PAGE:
Return to Wally World – A Review of Vacation

11191450_oriI was not prepared to like this movie at all. All I had heard from critics was that this was a soulless, gruesome raunch-fest. But a friend of mine insisted that I at least see it because he really liked it, so I relented. I needed something to write about for this week, anyway.

I was actually a little surprised with myself. I’m not usually into comedies of the gross-out variety, but there were many moments when I found myself giggling like a crazy person. Yes, it does take the humor a bit too far in many cases, but it’s also got a good heart that actually recalls the feel of the original.

Feeling that his family has fallen into a rut, enthusiastic dad Rusty Griswold (Ed Helms) wants to take his wife Debbie (Christina Applegate) and his sons, awkward dreamer James (Skyler Gisondo) and foul-mouthed bully Kevin (Steele Stebbins), on a family trip to Wally World just like his dad Clark Griswold (Chevy Chase) did two decades before. As always, madness ensues and the family grows closer together as they endure trial after wacky trial.

Now, the original Vacation is often lauded as a comedy classic (my personal favorite in the series is Christmas Vacation), but the times have changed since then, and I don’t think a contemporary comedy would ever be able to duplicate that particular brand of humor, which would seem naïve or tame to current audiences. The original has nostalgia cloaking it in a shiny haze, so nothing can ever really be as “good” as it, but this one isn’t bad. I do think that perhaps they didn’t need to go to such grotesque lengths to achieve a lot of their comedic moments (some of which feel more awkward than funny) but there are also a lot of genuinely hilarious moments.

The red band trailer for the film spoiled a lot of the film’s most shocking moments, but it’s the more classic-style situational comedy that I really enjoyed. One running gag that had me in stitches involves the bizarre Eastern European import car Rusty rents. Not only is it a poorly-designed deathtrap with a very angry GPS system, the car’s key fob has a puzzling array of mysterious buttons (rabbit, swastika, muffin, etc.) each with its own hysterical function. I’m pretty sure it’s safe to say that the car steals the show, but I’m also weird, so I don’t know whom you should believe. I noticed I laughed a whole lot more than everyone else in the audience. Second place would have to go to Charlie Day’s brief cameo as the manic rafting instructor. His scene is tiny, but I was nearly in tears I was cackling so hard.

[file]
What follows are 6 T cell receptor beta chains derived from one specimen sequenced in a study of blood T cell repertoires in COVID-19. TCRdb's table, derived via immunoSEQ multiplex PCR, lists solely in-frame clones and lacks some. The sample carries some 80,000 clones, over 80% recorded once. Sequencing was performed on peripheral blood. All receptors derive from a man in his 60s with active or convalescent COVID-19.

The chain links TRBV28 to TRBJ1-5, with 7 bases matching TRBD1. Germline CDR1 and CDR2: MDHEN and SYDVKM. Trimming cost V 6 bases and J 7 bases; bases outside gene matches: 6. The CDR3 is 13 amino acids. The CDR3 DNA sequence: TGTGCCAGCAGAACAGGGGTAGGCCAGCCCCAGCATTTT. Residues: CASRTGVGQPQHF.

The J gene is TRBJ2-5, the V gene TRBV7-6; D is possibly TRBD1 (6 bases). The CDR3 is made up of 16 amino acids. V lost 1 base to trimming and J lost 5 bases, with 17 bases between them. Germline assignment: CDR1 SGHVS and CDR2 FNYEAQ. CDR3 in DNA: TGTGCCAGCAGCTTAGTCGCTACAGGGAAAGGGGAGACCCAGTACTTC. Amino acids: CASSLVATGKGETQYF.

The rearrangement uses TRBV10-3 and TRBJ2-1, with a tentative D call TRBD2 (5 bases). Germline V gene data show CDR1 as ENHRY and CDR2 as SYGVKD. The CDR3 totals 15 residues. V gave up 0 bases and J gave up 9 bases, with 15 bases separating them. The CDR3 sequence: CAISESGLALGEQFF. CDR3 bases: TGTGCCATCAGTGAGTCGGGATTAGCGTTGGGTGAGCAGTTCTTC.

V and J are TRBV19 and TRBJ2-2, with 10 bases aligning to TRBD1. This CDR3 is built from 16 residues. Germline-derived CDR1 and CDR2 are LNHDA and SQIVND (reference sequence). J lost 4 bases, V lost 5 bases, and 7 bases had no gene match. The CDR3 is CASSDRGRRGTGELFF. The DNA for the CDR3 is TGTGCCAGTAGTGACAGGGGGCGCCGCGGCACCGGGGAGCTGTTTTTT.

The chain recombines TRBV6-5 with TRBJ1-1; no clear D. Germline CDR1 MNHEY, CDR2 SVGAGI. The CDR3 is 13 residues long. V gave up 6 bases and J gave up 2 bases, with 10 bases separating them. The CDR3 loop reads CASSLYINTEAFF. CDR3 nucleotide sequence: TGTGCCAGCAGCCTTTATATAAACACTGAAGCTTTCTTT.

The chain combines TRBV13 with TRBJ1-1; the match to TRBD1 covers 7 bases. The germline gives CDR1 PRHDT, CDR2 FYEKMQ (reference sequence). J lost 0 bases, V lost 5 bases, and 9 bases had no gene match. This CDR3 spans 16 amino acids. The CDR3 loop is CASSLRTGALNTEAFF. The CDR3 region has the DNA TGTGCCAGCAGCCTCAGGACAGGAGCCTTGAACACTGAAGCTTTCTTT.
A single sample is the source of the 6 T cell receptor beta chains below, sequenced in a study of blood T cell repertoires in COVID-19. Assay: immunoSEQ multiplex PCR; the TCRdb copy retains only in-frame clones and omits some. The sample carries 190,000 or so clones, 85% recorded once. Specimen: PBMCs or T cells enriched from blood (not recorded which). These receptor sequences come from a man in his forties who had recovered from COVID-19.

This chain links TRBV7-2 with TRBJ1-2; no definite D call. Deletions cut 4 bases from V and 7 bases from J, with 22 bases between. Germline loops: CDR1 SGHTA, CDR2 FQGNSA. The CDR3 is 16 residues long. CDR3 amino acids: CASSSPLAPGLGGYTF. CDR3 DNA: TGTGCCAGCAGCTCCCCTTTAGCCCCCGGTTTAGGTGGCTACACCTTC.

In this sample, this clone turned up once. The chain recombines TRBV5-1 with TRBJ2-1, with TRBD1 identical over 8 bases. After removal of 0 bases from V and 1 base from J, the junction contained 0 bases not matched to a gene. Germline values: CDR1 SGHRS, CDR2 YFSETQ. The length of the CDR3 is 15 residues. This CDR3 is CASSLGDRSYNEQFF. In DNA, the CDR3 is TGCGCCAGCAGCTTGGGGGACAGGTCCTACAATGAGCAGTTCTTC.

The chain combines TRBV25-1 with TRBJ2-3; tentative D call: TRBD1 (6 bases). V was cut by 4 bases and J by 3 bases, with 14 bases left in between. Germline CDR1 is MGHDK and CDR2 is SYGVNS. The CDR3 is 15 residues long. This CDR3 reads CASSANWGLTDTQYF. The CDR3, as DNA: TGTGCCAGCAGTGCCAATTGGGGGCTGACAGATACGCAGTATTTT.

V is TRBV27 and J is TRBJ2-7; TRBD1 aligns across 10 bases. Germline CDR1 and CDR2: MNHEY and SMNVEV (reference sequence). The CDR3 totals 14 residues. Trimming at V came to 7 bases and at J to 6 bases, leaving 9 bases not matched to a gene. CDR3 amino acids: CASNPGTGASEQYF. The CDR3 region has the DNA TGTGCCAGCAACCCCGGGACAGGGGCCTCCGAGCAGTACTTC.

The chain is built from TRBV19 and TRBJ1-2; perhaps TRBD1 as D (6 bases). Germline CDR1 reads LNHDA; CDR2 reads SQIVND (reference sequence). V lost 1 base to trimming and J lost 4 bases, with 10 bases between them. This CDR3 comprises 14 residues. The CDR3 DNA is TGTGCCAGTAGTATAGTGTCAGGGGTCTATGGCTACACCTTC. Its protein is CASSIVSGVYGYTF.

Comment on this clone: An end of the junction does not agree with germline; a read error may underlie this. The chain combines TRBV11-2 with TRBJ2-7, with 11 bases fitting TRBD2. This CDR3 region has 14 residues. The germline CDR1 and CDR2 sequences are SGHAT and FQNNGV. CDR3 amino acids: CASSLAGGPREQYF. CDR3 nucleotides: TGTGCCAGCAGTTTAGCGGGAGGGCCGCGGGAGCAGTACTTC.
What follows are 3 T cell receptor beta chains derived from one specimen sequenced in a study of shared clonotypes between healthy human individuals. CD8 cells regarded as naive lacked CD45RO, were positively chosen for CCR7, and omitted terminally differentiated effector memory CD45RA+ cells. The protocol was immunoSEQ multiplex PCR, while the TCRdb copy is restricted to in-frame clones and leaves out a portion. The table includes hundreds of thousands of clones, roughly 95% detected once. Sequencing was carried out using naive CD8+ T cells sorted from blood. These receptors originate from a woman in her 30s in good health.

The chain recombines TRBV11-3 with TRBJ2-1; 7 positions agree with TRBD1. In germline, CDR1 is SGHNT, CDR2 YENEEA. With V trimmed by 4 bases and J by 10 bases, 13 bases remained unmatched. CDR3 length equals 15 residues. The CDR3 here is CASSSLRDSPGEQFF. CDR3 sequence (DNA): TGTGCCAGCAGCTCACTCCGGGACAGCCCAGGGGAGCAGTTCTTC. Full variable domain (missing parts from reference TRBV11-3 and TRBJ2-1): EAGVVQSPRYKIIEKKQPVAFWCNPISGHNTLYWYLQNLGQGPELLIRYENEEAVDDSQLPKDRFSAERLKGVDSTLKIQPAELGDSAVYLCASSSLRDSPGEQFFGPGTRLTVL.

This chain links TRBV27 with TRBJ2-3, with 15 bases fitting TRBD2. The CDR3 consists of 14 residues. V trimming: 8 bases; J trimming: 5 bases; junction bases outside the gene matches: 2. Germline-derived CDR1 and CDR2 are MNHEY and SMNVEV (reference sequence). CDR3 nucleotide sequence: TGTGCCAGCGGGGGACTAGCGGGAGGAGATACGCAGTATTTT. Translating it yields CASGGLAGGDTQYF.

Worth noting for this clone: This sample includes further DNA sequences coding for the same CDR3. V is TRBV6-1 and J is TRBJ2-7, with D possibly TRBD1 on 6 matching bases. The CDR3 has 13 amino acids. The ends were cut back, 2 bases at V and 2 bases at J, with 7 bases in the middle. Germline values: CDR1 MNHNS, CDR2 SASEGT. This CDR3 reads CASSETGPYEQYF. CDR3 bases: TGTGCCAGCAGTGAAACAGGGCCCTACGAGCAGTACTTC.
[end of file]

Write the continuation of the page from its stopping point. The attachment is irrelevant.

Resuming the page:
The rest of the humor tends towards the gruesome end of the spectrum. Some of it is funny and some of it just goes too far, but it’s not as bad as some early reviewers made it out to be. The two grossest scenes were actually spoiled in the trailer, so they didn’t have as much of an impact in the film itself because I knew they were coming, which might have actually improved my viewing experience. It’s definitely not for everyone, and it’s not something I’d normally watch, but if you have a strong constitution, it’s worth wading through the grosser moments to get to the good stuff.